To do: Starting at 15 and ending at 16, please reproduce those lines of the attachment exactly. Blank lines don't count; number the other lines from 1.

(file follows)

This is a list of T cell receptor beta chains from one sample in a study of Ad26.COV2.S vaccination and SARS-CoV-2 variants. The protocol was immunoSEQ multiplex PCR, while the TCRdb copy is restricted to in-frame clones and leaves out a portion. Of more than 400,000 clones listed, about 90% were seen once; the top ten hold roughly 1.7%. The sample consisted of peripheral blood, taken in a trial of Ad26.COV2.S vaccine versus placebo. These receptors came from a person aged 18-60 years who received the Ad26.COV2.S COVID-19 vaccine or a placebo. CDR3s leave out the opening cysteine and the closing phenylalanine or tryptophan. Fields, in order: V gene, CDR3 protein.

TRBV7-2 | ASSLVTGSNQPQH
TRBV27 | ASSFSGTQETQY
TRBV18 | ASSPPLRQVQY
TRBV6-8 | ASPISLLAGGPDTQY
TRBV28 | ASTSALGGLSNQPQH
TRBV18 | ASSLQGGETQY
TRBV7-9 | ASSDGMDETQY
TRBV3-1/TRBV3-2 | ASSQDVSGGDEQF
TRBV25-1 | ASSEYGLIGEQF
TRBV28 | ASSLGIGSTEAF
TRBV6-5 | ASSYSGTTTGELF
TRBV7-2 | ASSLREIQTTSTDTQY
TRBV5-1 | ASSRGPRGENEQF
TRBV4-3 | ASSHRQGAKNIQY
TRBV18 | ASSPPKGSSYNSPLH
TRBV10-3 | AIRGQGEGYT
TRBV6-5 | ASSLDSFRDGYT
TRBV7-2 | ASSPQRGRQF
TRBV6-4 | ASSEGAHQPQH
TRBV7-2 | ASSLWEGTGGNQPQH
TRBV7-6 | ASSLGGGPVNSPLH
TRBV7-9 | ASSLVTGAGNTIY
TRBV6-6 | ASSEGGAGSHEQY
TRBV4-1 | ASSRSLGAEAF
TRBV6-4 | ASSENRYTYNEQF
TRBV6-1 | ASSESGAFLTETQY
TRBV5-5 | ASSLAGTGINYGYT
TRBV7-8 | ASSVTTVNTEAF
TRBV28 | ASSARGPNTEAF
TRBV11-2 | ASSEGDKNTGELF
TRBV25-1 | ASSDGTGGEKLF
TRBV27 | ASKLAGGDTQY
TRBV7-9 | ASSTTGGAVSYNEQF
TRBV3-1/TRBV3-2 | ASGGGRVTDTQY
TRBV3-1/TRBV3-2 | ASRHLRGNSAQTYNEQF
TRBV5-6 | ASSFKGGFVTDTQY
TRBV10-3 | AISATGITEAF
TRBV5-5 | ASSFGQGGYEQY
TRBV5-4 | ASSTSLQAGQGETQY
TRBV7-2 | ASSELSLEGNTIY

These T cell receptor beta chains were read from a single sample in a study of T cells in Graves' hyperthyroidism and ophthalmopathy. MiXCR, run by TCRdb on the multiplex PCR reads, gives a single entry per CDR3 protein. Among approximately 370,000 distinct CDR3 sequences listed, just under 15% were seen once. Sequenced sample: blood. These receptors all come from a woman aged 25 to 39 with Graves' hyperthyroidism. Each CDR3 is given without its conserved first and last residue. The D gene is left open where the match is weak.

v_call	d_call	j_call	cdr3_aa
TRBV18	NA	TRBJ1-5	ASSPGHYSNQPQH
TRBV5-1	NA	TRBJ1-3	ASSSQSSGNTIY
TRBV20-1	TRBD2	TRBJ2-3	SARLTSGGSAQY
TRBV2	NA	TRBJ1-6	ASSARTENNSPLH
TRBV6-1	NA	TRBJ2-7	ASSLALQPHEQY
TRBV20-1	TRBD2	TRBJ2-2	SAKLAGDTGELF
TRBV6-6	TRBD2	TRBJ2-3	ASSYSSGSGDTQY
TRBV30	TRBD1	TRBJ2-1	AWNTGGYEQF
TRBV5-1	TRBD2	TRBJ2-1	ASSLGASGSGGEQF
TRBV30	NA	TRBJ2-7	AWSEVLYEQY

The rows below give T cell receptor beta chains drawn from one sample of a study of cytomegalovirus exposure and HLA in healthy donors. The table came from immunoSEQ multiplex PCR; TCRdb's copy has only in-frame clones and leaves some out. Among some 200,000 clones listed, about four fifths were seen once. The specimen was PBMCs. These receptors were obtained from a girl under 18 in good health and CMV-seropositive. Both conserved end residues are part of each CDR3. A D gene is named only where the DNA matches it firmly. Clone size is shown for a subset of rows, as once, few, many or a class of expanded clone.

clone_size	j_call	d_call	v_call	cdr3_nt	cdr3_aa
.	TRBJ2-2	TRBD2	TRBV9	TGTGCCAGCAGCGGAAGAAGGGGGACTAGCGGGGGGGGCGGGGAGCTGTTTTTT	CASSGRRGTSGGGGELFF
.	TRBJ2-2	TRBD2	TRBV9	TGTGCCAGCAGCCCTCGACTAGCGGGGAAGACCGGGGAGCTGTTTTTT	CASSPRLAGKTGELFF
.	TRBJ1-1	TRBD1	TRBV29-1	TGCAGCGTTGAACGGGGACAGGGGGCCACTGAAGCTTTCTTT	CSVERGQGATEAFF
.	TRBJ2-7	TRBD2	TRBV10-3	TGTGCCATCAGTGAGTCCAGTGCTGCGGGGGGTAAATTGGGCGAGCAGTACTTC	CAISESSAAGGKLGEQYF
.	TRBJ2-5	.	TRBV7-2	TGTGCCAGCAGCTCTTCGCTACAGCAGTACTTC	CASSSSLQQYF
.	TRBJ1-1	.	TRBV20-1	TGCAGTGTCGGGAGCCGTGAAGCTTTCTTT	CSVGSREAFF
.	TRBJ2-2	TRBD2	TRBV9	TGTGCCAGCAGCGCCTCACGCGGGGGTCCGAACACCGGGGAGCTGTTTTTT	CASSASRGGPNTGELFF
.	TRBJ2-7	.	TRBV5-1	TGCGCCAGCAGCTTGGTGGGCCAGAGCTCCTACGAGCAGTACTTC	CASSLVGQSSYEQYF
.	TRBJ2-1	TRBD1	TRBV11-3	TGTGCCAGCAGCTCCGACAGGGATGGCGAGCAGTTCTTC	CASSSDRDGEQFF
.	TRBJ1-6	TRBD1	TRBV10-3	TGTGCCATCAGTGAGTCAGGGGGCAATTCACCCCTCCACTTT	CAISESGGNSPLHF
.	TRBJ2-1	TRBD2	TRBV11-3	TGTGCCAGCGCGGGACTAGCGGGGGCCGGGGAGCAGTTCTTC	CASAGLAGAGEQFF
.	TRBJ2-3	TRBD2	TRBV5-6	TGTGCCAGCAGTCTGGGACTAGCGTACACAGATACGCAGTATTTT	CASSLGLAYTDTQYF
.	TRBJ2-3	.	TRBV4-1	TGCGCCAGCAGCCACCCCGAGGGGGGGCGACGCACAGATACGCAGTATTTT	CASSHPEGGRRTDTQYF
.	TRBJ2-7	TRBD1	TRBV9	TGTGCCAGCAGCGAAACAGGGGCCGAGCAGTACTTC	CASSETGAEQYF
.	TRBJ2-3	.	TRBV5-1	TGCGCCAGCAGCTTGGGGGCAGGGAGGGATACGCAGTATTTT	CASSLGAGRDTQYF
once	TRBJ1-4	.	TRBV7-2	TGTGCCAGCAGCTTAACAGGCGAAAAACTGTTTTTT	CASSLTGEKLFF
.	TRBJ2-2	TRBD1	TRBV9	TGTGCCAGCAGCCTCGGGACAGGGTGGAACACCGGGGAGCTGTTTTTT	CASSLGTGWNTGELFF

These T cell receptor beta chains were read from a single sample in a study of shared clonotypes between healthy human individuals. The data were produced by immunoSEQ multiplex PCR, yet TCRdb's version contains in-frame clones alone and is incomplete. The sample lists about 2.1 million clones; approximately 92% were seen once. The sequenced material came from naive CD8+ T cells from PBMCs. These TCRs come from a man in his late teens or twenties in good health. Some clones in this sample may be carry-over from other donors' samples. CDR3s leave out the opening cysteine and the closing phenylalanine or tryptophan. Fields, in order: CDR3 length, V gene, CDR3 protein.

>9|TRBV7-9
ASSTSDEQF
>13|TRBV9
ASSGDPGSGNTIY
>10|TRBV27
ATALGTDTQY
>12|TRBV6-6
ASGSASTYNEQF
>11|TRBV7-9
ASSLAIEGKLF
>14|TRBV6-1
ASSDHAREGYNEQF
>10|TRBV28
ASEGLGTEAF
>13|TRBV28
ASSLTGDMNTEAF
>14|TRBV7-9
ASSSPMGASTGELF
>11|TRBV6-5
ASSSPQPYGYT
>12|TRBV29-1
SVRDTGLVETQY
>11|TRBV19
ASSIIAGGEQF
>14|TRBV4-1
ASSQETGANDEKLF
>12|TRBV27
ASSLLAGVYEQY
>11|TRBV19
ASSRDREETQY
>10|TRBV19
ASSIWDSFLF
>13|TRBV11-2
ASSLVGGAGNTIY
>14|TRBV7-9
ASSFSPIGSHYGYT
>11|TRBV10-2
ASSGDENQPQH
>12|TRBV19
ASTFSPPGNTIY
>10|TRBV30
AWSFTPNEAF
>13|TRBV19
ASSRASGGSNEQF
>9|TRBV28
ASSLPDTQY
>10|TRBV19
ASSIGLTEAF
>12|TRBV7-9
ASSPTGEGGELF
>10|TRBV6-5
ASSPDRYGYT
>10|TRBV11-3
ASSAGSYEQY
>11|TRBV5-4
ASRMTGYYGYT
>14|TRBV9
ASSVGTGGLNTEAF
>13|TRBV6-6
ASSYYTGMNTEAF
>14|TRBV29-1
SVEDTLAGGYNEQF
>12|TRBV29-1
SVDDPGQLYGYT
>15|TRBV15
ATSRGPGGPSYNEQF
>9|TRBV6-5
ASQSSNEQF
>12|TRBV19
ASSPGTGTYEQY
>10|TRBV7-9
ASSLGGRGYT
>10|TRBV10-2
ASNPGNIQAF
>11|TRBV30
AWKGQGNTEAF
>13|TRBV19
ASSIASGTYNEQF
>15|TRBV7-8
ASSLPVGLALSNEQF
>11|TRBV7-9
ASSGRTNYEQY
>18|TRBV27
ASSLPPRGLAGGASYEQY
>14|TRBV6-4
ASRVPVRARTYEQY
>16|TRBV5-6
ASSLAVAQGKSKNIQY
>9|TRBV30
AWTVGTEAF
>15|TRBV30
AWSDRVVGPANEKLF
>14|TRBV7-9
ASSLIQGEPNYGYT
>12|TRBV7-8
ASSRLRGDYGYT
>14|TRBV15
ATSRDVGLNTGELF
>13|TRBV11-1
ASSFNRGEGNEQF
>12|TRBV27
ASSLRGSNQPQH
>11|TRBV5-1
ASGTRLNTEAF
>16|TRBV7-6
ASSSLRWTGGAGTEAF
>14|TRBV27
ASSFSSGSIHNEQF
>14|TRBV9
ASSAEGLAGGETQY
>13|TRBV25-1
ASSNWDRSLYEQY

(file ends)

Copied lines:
TRBV4-3 | ASSHRQGAKNIQY
TRBV18 | ASSPPKGSSYNSPLH